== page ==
Official and Un-Official Commissions: Sending Money to North Korea
There are a great many uncertainties faced by those sending money to North Korea in the hope it reaches the intended recipient. For example, how much in commission do the middlemen and authorities take?
Despite sanctions, North Korean exiles send money to their families who remain in North Korea. They do this through brokers, who receive commission.
Kim Jin-uk is a refugee from Hoeryong. He says, “The sign of a good son or daughter is defection, in order to send money back home.” It has become almost a North Korean trusim that there is no better child than one who feeds family back home by remitting money.
This is said to be a much more speedy process compared to the way it was before. Ms Song says she sent some money in December to her family back home, using a broker. “The broker contacted me by phone and put me in touch with my younger brother. I sent the money to the account number provided, the broker confirmed that it had arrived, and handed the money to my brother there and then.”
Nevertheless, families have to pay up to 30% in commission to such middlemen. This is an amount that builds some level of resentment in the senders.
But in the context of what it costs to send money through semi-official channels, they are thankful to pay even this amount in commissions. That’s because the North Korean authorities are considered to be the worst in terms of ‘commission’ – even more than profit-making brokers.
North Korean refugee Kim Jong-hwa says he has experience of receiving money in North Korea from relatives living abroad, before the disastrous currency revaluation of 2009. He explains the situation of restrictions on receiving foreign currency.
“I managed to bribe an official to obtain a travel permit, so that I could go to a Partnership Bank where I could receive dollars. I went there by train.” (A Partnership Bank is a bank run jointly by North Korean and foreign investors. The partnership law was passed in 1984, to allow foreign investments in foreign-currency earning areas such as tourism and industry.)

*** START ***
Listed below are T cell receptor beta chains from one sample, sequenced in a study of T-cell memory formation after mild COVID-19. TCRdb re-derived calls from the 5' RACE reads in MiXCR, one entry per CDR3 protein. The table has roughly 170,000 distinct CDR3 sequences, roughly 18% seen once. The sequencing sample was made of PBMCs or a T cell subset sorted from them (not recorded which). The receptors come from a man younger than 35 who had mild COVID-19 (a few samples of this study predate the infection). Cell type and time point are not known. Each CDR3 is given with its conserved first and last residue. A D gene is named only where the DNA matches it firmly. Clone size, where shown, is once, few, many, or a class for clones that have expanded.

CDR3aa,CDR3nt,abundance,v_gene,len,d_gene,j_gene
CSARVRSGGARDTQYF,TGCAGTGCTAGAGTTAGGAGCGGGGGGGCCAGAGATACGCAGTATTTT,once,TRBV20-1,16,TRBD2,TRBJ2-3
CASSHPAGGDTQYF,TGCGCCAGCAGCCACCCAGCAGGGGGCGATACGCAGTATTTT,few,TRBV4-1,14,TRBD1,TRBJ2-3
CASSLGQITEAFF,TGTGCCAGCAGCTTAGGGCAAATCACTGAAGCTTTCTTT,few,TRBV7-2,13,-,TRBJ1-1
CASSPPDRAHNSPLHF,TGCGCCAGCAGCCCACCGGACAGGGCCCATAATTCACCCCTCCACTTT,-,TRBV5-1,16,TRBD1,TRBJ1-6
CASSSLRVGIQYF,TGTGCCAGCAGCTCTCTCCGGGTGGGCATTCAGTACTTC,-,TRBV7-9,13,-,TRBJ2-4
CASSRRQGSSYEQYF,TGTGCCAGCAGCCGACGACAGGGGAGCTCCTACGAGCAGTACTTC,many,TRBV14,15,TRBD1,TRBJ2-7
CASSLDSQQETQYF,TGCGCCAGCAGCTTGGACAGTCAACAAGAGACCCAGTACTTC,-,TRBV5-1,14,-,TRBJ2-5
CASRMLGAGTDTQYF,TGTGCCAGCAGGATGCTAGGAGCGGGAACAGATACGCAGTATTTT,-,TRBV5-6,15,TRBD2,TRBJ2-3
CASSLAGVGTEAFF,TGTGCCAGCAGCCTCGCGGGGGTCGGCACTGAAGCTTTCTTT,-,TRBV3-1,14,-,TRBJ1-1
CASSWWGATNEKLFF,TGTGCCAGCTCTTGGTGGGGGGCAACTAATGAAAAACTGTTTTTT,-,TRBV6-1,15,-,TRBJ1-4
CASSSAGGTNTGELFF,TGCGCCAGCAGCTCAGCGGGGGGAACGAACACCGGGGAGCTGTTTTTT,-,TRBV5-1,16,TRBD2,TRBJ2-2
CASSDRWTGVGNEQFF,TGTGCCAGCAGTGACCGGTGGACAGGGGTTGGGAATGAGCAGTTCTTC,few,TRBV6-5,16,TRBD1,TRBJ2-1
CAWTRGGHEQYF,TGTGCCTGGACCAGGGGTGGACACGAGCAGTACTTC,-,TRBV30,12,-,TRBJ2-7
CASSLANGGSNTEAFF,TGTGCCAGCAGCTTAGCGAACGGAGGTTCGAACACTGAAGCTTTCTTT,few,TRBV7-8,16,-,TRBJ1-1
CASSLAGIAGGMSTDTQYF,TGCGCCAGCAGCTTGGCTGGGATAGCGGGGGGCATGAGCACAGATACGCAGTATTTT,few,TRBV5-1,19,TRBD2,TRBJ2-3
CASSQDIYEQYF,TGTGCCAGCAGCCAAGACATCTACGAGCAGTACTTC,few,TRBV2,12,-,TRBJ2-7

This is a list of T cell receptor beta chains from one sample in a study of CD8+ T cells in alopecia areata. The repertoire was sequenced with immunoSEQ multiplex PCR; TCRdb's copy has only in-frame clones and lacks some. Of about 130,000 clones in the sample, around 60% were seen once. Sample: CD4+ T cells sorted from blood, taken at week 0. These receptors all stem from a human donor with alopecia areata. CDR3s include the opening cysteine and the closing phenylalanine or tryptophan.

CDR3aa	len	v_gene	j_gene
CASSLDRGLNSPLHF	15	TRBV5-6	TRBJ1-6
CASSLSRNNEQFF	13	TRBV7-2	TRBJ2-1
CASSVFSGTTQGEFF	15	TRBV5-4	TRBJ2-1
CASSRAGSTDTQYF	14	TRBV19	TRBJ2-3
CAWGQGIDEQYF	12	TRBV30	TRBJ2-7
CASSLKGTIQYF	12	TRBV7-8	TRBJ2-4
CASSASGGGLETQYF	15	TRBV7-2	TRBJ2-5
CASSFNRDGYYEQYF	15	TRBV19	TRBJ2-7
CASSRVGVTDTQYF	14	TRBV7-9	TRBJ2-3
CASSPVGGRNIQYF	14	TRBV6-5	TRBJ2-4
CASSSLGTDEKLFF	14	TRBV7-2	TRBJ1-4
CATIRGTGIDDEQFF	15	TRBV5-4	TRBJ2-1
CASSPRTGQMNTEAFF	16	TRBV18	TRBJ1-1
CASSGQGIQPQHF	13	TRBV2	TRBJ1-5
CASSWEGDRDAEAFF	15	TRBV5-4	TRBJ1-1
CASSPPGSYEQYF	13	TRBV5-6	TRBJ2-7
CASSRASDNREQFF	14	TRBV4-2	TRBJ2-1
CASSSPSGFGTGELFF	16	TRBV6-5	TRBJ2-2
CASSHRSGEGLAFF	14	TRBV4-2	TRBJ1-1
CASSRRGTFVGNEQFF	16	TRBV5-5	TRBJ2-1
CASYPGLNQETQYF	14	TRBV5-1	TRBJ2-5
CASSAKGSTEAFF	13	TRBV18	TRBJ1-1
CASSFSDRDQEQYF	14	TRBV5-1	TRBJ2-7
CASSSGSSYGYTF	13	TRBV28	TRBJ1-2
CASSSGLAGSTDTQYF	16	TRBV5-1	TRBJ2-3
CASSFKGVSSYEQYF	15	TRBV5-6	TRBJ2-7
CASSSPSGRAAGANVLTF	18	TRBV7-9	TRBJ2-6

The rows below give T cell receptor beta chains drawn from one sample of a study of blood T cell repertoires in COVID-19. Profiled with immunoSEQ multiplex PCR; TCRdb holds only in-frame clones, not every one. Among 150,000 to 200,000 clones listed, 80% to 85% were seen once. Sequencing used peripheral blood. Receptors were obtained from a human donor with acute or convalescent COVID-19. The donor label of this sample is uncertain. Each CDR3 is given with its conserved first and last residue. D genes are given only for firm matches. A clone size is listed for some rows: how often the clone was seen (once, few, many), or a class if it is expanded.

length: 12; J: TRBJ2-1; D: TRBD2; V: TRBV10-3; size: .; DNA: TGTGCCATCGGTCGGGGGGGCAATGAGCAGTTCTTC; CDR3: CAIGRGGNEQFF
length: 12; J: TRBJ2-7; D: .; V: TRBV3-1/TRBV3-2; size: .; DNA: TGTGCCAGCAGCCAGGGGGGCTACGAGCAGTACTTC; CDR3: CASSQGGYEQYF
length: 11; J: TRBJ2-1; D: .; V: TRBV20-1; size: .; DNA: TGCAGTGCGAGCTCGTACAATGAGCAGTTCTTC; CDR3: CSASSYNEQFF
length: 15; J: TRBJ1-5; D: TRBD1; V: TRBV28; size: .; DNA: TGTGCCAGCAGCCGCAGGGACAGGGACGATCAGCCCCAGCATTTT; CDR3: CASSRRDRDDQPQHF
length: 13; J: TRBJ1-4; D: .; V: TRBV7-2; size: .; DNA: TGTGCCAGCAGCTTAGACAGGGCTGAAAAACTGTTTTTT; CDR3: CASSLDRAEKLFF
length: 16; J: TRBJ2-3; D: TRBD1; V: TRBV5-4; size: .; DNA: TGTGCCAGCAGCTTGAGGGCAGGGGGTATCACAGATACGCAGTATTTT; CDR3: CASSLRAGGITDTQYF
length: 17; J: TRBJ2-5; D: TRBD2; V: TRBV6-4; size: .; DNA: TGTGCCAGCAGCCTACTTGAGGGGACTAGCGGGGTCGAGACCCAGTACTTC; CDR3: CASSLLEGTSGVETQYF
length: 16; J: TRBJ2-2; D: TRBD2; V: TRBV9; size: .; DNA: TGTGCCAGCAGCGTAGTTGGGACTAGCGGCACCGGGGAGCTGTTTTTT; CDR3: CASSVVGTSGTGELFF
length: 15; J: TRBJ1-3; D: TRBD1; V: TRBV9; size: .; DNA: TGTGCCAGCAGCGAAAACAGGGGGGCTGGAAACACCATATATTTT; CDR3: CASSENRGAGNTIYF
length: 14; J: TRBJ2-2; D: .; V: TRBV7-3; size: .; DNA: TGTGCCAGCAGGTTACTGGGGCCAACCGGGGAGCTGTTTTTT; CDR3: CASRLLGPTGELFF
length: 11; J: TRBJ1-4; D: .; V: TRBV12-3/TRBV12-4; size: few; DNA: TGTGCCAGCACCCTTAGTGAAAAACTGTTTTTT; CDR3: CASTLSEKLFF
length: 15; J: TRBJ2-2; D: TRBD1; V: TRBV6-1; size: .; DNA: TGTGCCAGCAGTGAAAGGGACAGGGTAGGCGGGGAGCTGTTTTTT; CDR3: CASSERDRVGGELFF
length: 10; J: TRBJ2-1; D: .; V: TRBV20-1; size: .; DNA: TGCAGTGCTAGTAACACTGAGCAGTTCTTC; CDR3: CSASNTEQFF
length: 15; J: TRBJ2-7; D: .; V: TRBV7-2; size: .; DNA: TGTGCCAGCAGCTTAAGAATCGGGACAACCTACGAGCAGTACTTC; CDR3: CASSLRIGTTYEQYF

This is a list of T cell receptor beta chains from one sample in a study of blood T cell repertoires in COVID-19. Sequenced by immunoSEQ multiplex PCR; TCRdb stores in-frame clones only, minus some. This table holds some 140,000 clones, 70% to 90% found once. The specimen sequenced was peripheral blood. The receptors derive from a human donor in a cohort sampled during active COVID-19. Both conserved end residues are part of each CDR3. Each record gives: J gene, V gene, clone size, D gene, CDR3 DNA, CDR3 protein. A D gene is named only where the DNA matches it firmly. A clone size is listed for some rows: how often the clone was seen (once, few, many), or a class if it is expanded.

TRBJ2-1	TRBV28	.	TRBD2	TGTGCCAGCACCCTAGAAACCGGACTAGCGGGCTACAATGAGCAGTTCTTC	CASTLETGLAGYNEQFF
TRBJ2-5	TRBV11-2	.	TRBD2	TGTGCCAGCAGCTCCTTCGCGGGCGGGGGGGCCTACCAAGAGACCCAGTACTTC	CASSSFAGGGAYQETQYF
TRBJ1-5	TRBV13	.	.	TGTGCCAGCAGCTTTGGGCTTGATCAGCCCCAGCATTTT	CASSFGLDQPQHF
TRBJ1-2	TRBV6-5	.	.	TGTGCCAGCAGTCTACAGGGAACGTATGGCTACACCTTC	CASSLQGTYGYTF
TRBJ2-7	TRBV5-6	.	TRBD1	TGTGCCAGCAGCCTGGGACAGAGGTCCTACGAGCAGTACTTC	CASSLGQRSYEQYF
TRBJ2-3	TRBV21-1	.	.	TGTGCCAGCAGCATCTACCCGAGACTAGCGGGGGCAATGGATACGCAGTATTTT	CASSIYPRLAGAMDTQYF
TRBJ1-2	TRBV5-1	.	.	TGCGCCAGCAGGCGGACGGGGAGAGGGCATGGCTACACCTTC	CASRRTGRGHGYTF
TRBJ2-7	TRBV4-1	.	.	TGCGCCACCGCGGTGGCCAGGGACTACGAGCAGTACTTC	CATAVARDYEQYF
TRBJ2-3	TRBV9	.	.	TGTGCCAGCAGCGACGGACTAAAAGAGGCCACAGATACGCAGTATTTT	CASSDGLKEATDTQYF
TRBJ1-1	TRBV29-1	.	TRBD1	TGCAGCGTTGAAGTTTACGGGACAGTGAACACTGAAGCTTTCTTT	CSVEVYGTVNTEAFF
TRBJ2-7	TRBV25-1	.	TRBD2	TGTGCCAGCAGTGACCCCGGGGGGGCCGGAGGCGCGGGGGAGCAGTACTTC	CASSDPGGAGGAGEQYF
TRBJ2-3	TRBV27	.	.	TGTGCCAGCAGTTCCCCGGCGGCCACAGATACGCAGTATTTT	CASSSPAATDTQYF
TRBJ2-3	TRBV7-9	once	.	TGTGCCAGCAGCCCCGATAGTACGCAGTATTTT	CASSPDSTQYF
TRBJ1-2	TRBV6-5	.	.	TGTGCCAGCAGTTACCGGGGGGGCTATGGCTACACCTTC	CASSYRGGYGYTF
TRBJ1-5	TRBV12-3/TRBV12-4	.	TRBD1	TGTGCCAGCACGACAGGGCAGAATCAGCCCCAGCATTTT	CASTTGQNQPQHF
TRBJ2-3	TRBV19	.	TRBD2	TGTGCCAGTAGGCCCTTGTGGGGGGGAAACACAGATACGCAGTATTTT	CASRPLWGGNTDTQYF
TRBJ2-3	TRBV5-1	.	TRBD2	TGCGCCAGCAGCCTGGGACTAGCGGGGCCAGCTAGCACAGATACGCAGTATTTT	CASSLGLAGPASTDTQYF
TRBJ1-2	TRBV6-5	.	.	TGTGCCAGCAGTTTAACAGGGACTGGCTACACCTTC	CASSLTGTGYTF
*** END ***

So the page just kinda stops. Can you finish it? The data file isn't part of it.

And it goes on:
“I was so happy to be getting the money that I didn’t mind the two-day journey. When I finally arrived in the early morning, I was told that according to Party regulations, I could only receive 15% of the money in dollars, and the rest was given to me in North Korean currency. ”
Normally, at market rates, he said, that money would have been worth 200,000 won. But the bank gave him only 2,000 won, claiming that they followed the correct currency conversion.
It’s not just so-called regulatory frameworks that restrict money reaching its intended recipient, it’s also hidden bullying by those in positions of authority.
Jong-hwa continues, “Even the small amount of dollars I received was stolen by soldiers, security officials and even officers of my residential block. They said that it was a way for me to show loyalty to the Party.”
In North Korea, this kind of money-collection even takes advantage of the “jeong” (affection / love) between family members separated by the 38th parallel that divides the Korean peninsula into two arbitrary halves.
After the meeting of North and South Korean families who had been separated, the North Koreans were ordered to hand in the items and money that the South Korean families had brought. Refugees testify that the money was pocketed by those in positions of authority, under various excuses.
Notably, the victims’ rising discontent on this occasion eventually led to a response from the state, which reimbursed those who had ‘donated’ family money.